Recent news from the Center for Civic Media

Recent news from the Center for Civic Media

Neighborhood Media Centers

Our friend Thomas Lowenhaupt of Connecting.nyc Inc. writes:

With the arrival of the .nyc TLD (like .com and .org but just for New York City), we'll will soon have the capacity to create neighborhood media centers such as astoria.nyc, brooklyn-heights.nyc, clinton.nyc, greenwich-village, harlem.nyc, etc.

Come hear about this new development that promises to strengthen city neighborhoods. Join us in imagining ways these sites can help neighbors locate and talk to one another about the problems and opportunities that affect them. Help decide who will operate them, the sites' content requirements and collaboration tools, and the appropriate oversight and accountability.

The event is sponsored by Connecting.nyc Inc., the NYS not-for-profit created to guide the .nyc TLD's acquisition and development.

For more, see our Traditional Neighborhood Names wiki page.

The Future of News for College Journalism: A Few Questions

Recently over at Populous we've been grappling with a few huge questions--none of them are new but they have interesting facets when put in the context of a college (or community) newspaper:

1) What is the exact relationship between user generated content and news gathered by a newsroom?

In larger-scale newspapers, there are comments, large maps and photo uploads. We, at the Daily Bruin, where we'll be testing our software, have a readership that can interact with the content on a local level (notwithstanding the epic amounts of sports fans and alums/parents visiting the site from around the country and globe) so rather than a spread out community, our readers generally live next to each other in dorms and congregate in large auditoriums and stadiums--what does this mean for the way they will develop online content and read hyperlocal news?

2) What are new revenue models for news or old ones that can be reconfigured online?

Video: C4FCM Lecture Series: The Future of Investigative Journalism, with Rich Tofel of ProPublica

How this experiment in non-profit investigative journalism is working, and whether it signals a new model for news. Funded by a rich couple from California, ProPublica aims to replace the investigative heft that is leaving the media landscape as newspapers depart.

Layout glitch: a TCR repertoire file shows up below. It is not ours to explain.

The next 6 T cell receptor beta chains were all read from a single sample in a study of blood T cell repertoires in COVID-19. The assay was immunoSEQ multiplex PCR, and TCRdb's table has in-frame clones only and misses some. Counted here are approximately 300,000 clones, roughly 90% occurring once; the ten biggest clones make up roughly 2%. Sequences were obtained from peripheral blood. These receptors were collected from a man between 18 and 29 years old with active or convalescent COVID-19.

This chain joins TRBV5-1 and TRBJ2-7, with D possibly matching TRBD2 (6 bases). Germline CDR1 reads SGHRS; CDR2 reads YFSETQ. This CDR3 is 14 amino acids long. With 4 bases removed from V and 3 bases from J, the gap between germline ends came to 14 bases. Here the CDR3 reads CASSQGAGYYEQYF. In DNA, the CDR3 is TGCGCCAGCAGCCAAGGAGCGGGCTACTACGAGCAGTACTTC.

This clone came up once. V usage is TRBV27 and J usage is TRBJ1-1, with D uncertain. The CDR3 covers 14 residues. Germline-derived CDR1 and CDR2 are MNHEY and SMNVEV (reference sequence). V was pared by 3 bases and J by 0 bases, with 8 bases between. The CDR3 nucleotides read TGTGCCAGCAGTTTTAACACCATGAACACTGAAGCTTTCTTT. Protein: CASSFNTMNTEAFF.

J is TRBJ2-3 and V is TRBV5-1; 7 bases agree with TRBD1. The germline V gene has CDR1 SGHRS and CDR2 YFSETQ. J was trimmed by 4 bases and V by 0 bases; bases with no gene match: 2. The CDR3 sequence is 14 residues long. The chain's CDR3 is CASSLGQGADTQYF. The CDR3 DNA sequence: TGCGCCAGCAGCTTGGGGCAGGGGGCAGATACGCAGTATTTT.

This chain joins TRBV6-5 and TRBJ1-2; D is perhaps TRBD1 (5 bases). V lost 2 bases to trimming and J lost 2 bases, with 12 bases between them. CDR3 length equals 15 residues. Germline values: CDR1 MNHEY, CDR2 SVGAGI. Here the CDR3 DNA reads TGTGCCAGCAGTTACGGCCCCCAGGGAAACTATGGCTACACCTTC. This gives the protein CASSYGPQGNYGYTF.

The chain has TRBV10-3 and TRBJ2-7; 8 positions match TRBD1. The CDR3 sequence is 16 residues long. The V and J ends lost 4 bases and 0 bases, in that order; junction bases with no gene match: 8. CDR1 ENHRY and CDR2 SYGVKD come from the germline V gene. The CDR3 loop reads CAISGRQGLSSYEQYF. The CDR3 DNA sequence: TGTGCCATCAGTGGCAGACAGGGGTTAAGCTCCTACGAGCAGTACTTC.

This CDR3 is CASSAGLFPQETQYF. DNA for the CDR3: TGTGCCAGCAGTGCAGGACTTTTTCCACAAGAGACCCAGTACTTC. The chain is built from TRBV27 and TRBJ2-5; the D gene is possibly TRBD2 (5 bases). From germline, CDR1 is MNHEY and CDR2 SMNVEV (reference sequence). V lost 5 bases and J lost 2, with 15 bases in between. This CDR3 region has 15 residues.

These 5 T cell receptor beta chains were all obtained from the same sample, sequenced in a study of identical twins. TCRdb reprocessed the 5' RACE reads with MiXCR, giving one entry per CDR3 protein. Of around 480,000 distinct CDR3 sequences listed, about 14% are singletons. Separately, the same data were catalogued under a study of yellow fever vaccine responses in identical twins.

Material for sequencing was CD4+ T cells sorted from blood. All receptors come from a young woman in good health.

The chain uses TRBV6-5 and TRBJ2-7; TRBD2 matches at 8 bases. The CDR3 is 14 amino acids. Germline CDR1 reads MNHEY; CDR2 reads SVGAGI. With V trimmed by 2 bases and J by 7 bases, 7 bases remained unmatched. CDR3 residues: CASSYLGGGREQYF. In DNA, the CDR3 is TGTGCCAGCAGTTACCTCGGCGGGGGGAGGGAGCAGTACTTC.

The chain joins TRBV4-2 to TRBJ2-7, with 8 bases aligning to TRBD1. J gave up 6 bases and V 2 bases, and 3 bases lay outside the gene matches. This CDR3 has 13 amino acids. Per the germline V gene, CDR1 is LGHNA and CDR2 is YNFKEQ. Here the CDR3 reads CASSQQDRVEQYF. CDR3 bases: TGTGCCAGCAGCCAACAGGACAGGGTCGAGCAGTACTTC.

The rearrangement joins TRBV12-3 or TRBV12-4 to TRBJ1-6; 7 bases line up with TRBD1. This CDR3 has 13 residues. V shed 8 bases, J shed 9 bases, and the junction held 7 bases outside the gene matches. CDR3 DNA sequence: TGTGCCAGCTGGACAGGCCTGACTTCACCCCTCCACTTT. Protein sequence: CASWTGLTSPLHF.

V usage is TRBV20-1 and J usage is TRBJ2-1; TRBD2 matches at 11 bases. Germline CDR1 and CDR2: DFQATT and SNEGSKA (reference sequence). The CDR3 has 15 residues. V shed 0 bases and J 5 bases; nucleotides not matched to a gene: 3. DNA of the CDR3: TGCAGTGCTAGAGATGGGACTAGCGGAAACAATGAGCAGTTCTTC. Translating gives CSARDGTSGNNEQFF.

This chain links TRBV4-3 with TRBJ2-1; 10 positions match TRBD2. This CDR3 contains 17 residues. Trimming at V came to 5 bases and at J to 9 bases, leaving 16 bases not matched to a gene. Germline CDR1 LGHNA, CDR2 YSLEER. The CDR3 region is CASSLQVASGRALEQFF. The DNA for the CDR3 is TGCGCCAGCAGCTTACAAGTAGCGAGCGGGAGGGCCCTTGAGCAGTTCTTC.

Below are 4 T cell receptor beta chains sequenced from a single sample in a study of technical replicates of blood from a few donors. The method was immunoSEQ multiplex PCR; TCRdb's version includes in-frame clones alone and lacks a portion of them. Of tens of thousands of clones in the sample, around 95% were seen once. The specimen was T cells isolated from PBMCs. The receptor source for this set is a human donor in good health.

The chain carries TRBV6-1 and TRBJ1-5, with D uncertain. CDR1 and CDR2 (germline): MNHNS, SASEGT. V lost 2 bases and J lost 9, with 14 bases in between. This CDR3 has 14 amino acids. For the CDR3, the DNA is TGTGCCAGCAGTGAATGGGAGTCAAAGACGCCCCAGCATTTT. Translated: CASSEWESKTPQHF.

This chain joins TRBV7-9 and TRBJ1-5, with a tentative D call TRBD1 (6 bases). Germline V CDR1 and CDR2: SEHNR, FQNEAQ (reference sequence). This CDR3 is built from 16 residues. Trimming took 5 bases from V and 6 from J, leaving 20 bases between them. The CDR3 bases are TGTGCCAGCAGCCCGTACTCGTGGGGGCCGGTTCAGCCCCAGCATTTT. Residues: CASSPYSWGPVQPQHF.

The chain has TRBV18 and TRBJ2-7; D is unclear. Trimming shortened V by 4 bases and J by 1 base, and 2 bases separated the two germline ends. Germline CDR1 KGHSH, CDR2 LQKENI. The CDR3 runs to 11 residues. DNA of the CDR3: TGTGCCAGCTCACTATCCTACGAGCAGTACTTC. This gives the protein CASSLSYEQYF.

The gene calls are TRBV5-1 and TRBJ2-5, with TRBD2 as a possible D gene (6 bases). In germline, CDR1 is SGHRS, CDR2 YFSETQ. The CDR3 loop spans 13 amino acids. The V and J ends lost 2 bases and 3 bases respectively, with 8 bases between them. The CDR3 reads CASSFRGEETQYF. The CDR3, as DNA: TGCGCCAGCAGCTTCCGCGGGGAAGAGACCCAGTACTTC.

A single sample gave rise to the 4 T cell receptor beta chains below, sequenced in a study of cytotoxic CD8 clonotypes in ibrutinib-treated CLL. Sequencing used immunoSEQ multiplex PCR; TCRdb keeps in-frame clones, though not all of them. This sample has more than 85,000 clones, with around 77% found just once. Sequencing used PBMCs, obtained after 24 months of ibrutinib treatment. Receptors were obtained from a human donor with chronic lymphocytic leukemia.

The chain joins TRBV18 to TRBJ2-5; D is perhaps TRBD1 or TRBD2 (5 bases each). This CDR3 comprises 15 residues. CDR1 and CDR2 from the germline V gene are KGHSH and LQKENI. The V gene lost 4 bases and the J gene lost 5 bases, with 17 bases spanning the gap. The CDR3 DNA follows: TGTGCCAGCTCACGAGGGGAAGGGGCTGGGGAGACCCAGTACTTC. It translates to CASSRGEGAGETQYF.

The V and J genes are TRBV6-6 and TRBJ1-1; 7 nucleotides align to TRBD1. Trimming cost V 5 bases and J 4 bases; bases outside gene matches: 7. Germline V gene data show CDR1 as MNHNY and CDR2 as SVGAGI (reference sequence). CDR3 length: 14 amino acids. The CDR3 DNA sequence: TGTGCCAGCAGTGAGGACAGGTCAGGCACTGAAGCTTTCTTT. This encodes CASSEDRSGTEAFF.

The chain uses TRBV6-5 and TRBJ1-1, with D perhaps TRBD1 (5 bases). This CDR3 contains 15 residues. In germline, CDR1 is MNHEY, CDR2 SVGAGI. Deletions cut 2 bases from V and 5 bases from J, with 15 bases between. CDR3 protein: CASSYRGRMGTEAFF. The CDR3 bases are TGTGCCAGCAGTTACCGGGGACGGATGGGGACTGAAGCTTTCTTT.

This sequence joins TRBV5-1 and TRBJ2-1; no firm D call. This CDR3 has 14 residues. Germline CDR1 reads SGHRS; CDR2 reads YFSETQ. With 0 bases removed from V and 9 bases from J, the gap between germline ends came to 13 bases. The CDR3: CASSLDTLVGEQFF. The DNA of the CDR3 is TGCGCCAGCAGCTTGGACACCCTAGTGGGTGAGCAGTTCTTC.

Funded by the Sandler Foundation, the MacArthur Foundaction, and others, ProPublica aims to replace the investigative heft that is leaving the media landscape as newspapers depart.

Richard Tofel is general manager of ProPublica, with responsibility for all of its non-journalism operations, including communications, legal, finance and budgeting and human resources. He was formerly the assistant publisher of The Wall Street Journal and, earlier, an assistant managing editor of the paper, vice president, corporate communications for Dow Jones & Company, and an assistant general counsel of Dow Jones. Most recently, he served as vice president, general counsel and secretary of The Rockefeller Foundation, and earlier as president and chief operating officer of The International Freedom Center, a museum and cultural center that was planned for the World Trade Center site.

Video: C4FCM Lecture Series: The Future of Investigative Journalism, with Rich Tofel of ProPublica

How this experiment in non-profit investigative journalism is working, and whether it signals a new model for news. Funded by a rich couple from California, ProPublica aims to replace the investigative heft that is leaving the media landscape as newspapers depart.

Video: C4FCM Lecture Series: Sam Gregory of Witness

Witness uses DIY video and online technologies to open the eyes of the world to human rights violations.

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